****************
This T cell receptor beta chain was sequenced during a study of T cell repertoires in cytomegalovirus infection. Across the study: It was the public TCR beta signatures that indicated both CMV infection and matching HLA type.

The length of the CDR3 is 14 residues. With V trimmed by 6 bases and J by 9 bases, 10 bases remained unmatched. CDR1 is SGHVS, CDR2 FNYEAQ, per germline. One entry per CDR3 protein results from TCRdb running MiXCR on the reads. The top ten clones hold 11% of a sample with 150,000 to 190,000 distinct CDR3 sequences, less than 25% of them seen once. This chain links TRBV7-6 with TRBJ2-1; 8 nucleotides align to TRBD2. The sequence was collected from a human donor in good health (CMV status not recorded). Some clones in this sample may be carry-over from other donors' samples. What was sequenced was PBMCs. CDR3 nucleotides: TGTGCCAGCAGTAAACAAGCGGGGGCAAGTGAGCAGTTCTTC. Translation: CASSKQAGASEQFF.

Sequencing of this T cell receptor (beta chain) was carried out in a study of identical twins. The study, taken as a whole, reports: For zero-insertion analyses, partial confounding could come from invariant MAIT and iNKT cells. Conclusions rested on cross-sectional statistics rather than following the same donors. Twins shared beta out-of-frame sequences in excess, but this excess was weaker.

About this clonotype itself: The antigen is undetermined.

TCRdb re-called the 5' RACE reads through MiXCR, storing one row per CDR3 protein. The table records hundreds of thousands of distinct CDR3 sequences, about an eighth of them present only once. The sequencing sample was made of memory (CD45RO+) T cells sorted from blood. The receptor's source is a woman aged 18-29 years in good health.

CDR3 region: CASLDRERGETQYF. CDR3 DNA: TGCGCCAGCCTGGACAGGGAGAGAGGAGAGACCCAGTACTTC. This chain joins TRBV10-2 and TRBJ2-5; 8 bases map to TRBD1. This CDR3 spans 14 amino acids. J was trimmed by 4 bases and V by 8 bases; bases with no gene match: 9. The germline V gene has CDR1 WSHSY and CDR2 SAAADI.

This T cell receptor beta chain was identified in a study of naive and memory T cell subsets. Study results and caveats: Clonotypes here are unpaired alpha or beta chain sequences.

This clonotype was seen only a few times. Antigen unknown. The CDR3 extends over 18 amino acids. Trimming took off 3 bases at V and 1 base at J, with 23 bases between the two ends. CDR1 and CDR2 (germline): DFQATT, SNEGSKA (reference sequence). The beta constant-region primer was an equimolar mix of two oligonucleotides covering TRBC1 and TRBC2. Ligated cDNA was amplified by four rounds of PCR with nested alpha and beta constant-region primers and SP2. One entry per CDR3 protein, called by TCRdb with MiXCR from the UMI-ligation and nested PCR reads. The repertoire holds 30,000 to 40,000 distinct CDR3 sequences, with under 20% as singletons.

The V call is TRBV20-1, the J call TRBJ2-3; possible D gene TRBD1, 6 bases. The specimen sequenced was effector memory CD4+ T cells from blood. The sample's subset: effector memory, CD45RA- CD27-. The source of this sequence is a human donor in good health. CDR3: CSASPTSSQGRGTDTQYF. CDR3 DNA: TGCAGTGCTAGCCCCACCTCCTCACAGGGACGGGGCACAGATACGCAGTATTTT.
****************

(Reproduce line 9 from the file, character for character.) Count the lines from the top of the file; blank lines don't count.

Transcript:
The V call is TRBV20-1, the J call TRBJ2-3; possible D gene TRBD1, 6 bases. The specimen sequenced was effector memory CD4+ T cells from blood. The sample's subset: effector memory, CD45RA- CD27-. The source of this sequence is a human donor in good health. CDR3: CSASPTSSQGRGTDTQYF. CDR3 DNA: TGCAGTGCTAGCCCCACCTCCTCACAGGGACGGGGCACAGATACGCAGTATTTT.